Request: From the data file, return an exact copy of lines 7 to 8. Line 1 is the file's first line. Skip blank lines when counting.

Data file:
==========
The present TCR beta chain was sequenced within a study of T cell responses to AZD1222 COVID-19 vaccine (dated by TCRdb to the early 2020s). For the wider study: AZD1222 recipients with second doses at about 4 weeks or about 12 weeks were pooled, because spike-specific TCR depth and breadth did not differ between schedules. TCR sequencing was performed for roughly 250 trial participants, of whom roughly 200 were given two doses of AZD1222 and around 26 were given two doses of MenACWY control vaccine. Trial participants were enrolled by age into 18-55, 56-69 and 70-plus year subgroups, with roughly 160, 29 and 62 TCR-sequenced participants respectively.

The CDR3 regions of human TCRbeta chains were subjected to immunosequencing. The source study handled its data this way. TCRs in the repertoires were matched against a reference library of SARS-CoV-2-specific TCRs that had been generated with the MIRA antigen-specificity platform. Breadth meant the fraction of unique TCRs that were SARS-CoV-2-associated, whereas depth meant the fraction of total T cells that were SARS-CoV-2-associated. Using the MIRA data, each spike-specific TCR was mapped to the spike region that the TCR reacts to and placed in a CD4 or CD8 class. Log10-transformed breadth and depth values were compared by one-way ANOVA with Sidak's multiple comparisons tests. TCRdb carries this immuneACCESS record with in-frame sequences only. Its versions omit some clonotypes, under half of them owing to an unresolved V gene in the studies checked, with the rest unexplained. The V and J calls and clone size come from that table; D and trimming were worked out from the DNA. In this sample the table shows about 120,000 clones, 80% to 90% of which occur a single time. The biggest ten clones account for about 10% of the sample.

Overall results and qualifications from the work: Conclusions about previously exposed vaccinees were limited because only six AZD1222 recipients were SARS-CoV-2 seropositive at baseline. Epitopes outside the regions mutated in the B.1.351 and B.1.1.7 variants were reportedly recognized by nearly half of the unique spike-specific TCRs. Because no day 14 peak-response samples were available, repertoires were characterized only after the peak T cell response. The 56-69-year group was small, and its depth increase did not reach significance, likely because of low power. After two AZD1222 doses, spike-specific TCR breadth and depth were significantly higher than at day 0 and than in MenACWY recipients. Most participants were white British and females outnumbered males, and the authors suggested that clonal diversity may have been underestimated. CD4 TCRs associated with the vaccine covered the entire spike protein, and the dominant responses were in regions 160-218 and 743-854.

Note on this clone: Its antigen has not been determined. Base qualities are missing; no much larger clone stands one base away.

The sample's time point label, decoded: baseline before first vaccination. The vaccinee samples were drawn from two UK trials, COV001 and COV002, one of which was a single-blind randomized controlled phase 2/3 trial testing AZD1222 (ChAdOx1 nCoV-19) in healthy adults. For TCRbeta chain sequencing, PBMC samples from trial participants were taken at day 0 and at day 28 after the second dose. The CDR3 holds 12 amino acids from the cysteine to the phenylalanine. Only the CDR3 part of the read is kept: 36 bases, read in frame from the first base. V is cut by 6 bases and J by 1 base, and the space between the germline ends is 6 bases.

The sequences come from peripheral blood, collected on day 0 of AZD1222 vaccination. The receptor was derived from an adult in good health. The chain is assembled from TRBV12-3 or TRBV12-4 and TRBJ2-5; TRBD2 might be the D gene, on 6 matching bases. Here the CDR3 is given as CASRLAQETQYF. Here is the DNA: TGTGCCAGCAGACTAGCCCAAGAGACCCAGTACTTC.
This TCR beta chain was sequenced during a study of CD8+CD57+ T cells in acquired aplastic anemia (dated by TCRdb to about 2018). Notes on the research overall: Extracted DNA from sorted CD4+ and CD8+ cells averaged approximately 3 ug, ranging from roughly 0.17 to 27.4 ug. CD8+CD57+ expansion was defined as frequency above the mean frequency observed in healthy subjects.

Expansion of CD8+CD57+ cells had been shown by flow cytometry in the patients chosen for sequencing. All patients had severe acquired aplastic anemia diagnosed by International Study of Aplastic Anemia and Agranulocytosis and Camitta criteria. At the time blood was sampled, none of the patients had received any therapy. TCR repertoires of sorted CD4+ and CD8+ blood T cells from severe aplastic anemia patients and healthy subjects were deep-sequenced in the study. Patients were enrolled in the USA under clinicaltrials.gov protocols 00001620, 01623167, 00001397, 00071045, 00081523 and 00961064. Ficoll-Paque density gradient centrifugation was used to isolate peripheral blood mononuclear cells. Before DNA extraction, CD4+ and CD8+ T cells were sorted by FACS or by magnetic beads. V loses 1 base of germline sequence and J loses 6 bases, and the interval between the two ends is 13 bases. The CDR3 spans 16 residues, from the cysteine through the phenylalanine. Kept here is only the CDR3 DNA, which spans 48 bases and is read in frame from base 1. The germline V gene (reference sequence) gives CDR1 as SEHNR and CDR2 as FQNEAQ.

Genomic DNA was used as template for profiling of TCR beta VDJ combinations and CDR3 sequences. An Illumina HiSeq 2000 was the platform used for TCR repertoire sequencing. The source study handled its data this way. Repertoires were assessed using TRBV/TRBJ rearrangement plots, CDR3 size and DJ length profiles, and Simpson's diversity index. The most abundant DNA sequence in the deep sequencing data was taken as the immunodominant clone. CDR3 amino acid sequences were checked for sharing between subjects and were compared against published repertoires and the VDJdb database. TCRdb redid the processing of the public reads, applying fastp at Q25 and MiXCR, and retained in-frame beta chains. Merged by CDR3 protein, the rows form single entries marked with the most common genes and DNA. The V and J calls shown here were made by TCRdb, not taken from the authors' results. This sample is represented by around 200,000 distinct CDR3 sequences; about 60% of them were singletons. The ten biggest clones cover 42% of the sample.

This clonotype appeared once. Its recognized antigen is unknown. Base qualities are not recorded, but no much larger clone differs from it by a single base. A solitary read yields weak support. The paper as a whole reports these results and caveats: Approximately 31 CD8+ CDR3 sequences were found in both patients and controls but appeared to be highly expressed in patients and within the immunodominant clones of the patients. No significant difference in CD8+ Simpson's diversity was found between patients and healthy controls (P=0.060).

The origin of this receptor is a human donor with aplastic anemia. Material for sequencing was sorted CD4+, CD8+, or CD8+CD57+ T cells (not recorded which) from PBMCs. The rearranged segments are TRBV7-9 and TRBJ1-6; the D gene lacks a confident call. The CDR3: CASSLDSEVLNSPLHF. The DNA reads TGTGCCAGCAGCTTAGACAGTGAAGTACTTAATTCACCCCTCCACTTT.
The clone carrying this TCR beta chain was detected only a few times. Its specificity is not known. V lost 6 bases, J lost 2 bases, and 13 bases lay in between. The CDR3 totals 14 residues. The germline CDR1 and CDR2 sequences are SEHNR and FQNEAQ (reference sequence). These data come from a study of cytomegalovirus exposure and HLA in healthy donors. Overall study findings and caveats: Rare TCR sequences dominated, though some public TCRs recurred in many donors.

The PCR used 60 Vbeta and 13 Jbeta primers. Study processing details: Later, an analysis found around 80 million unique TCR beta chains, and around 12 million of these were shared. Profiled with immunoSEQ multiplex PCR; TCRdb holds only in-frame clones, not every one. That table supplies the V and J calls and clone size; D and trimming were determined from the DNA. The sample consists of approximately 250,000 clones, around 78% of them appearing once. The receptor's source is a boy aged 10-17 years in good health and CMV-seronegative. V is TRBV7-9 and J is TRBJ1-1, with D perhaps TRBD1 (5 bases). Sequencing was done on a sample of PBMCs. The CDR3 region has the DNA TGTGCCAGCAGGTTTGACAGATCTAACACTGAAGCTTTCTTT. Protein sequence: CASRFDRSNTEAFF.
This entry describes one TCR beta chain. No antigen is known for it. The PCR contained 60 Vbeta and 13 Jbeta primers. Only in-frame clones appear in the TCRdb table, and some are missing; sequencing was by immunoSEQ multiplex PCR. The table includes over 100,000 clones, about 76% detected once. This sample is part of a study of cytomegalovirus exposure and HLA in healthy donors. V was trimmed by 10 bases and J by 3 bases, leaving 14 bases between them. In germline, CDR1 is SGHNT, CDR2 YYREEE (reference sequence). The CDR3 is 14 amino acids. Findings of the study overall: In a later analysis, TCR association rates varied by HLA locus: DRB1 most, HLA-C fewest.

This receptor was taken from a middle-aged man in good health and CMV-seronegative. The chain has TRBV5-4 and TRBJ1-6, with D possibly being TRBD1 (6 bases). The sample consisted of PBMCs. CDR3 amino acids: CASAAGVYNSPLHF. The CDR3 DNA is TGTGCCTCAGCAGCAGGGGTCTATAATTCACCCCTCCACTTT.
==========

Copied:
This TCR beta chain was sequenced during a study of CD8+CD57+ T cells in acquired aplastic anemia (dated by TCRdb to about 2018). Notes on the research overall: Extracted DNA from sorted CD4+ and CD8+ cells averaged approximately 3 ug, ranging from roughly 0.17 to 27.4 ug. CD8+CD57+ expansion was defined as frequency above the mean frequency observed in healthy subjects.

Expansion of CD8+CD57+ cells had been shown by flow cytometry in the patients chosen for sequencing. All patients had severe acquired aplastic anemia diagnosed by International Study of Aplastic Anemia and Agranulocytosis and Camitta criteria. At the time blood was sampled, none of the patients had received any therapy. TCR repertoires of sorted CD4+ and CD8+ blood T cells from severe aplastic anemia patients and healthy subjects were deep-sequenced in the study. Patients were enrolled in the USA under clinicaltrials.gov protocols 00001620, 01623167, 00001397, 00071045, 00081523 and 00961064. Ficoll-Paque density gradient centrifugation was used to isolate peripheral blood mononuclear cells. Before DNA extraction, CD4+ and CD8+ T cells were sorted by FACS or by magnetic beads. V loses 1 base of germline sequence and J loses 6 bases, and the interval between the two ends is 13 bases. The CDR3 spans 16 residues, from the cysteine through the phenylalanine. Kept here is only the CDR3 DNA, which spans 48 bases and is read in frame from base 1. The germline V gene (reference sequence) gives CDR1 as SEHNR and CDR2 as FQNEAQ.